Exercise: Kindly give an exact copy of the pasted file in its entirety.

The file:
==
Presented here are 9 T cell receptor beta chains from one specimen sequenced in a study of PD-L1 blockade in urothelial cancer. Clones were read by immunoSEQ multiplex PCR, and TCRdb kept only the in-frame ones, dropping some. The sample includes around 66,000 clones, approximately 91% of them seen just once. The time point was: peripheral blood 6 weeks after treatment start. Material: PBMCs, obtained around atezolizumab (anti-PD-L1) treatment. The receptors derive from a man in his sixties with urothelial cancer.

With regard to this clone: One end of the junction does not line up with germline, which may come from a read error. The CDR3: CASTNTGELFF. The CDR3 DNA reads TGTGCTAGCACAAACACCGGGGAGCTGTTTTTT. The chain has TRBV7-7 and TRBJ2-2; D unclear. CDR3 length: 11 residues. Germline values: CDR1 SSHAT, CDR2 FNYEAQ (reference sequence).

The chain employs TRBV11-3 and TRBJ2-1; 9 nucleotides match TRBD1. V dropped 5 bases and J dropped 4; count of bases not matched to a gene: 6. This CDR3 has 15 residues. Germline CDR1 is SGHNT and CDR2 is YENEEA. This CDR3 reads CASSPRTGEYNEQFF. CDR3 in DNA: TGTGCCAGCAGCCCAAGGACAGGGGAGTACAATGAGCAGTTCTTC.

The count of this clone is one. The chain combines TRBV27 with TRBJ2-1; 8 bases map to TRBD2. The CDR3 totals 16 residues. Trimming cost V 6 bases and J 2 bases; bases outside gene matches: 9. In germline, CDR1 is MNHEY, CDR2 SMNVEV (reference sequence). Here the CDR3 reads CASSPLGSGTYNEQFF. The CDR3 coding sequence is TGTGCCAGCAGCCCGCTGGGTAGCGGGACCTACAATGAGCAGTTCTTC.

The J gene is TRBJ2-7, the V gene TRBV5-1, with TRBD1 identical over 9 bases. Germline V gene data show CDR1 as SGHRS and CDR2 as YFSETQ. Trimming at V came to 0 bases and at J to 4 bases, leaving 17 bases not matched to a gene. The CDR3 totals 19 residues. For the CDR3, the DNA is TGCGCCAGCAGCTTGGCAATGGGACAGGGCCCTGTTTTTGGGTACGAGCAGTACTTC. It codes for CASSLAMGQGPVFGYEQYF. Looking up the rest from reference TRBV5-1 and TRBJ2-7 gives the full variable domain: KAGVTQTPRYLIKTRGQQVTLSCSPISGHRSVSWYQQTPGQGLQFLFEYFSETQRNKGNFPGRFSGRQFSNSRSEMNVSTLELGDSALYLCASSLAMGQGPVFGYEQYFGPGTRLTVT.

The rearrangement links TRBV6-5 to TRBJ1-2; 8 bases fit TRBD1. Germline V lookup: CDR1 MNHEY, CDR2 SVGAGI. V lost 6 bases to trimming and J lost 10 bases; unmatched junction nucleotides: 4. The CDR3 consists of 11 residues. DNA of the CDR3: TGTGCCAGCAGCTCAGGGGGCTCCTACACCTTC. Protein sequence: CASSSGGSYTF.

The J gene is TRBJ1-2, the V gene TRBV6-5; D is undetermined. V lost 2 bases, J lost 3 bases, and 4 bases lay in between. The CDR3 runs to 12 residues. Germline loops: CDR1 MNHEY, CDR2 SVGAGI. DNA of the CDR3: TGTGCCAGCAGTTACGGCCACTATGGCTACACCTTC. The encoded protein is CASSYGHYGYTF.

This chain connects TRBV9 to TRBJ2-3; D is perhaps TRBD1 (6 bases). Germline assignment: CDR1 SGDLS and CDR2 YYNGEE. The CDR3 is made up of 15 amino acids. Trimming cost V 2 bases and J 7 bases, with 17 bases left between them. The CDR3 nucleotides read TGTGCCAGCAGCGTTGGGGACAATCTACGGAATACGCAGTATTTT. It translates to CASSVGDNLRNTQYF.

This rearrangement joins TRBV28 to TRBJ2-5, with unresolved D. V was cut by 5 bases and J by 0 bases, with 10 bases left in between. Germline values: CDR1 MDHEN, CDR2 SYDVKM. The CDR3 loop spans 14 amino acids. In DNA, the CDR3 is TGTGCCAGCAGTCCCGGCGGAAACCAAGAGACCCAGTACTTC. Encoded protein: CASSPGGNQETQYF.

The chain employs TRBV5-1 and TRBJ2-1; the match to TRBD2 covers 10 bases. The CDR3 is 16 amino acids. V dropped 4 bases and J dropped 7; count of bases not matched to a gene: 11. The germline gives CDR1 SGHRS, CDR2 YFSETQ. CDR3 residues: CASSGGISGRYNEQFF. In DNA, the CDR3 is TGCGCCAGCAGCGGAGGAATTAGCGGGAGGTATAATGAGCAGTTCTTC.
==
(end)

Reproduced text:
Presented here are 9 T cell receptor beta chains from one specimen sequenced in a study of PD-L1 blockade in urothelial cancer. Clones were read by immunoSEQ multiplex PCR, and TCRdb kept only the in-frame ones, dropping some. The sample includes around 66,000 clones, approximately 91% of them seen just once. The time point was: peripheral blood 6 weeks after treatment start. Material: PBMCs, obtained around atezolizumab (anti-PD-L1) treatment. The receptors derive from a man in his sixties with urothelial cancer.

With regard to this clone: One end of the junction does not line up with germline, which may come from a read error. The CDR3: CASTNTGELFF. The CDR3 DNA reads TGTGCTAGCACAAACACCGGGGAGCTGTTTTTT. The chain has TRBV7-7 and TRBJ2-2; D unclear. CDR3 length: 11 residues. Germline values: CDR1 SSHAT, CDR2 FNYEAQ (reference sequence).

The chain employs TRBV11-3 and TRBJ2-1; 9 nucleotides match TRBD1. V dropped 5 bases and J dropped 4; count of bases not matched to a gene: 6. This CDR3 has 15 residues. Germline CDR1 is SGHNT and CDR2 is YENEEA. This CDR3 reads CASSPRTGEYNEQFF. CDR3 in DNA: TGTGCCAGCAGCCCAAGGACAGGGGAGTACAATGAGCAGTTCTTC.

The count of this clone is one. The chain combines TRBV27 with TRBJ2-1; 8 bases map to TRBD2. The CDR3 totals 16 residues. Trimming cost V 6 bases and J 2 bases; bases outside gene matches: 9. In germline, CDR1 is MNHEY, CDR2 SMNVEV (reference sequence). Here the CDR3 reads CASSPLGSGTYNEQFF. The CDR3 coding sequence is TGTGCCAGCAGCCCGCTGGGTAGCGGGACCTACAATGAGCAGTTCTTC.

The J gene is TRBJ2-7, the V gene TRBV5-1, with TRBD1 identical over 9 bases. Germline V gene data show CDR1 as SGHRS and CDR2 as YFSETQ. Trimming at V came to 0 bases and at J to 4 bases, leaving 17 bases not matched to a gene. The CDR3 totals 19 residues. For the CDR3, the DNA is TGCGCCAGCAGCTTGGCAATGGGACAGGGCCCTGTTTTTGGGTACGAGCAGTACTTC. It codes for CASSLAMGQGPVFGYEQYF. Looking up the rest from reference TRBV5-1 and TRBJ2-7 gives the full variable domain: KAGVTQTPRYLIKTRGQQVTLSCSPISGHRSVSWYQQTPGQGLQFLFEYFSETQRNKGNFPGRFSGRQFSNSRSEMNVSTLELGDSALYLCASSLAMGQGPVFGYEQYFGPGTRLTVT.

The rearrangement links TRBV6-5 to TRBJ1-2; 8 bases fit TRBD1. Germline V lookup: CDR1 MNHEY, CDR2 SVGAGI. V lost 6 bases to trimming and J lost 10 bases; unmatched junction nucleotides: 4. The CDR3 consists of 11 residues. DNA of the CDR3: TGTGCCAGCAGCTCAGGGGGCTCCTACACCTTC. Protein sequence: CASSSGGSYTF.

The J gene is TRBJ1-2, the V gene TRBV6-5; D is undetermined. V lost 2 bases, J lost 3 bases, and 4 bases lay in between. The CDR3 runs to 12 residues. Germline loops: CDR1 MNHEY, CDR2 SVGAGI. DNA of the CDR3: TGTGCCAGCAGTTACGGCCACTATGGCTACACCTTC. The encoded protein is CASSYGHYGYTF.

This chain connects TRBV9 to TRBJ2-3; D is perhaps TRBD1 (6 bases). Germline assignment: CDR1 SGDLS and CDR2 YYNGEE. The CDR3 is made up of 15 amino acids. Trimming cost V 2 bases and J 7 bases, with 17 bases left between them. The CDR3 nucleotides read TGTGCCAGCAGCGTTGGGGACAATCTACGGAATACGCAGTATTTT. It translates to CASSVGDNLRNTQYF.

This rearrangement joins TRBV28 to TRBJ2-5, with unresolved D. V was cut by 5 bases and J by 0 bases, with 10 bases left in between. Germline values: CDR1 MDHEN, CDR2 SYDVKM. The CDR3 loop spans 14 amino acids. In DNA, the CDR3 is TGTGCCAGCAGTCCCGGCGGAAACCAAGAGACCCAGTACTTC. Encoded protein: CASSPGGNQETQYF.

The chain employs TRBV5-1 and TRBJ2-1; the match to TRBD2 covers 10 bases. The CDR3 is 16 amino acids. V dropped 4 bases and J dropped 7; count of bases not matched to a gene: 11. The germline gives CDR1 SGHRS, CDR2 YFSETQ. CDR3 residues: CASSGGISGRYNEQFF. In DNA, the CDR3 is TGCGCCAGCAGCGGAGGAATTAGCGGGAGGTATAATGAGCAGTTCTTC.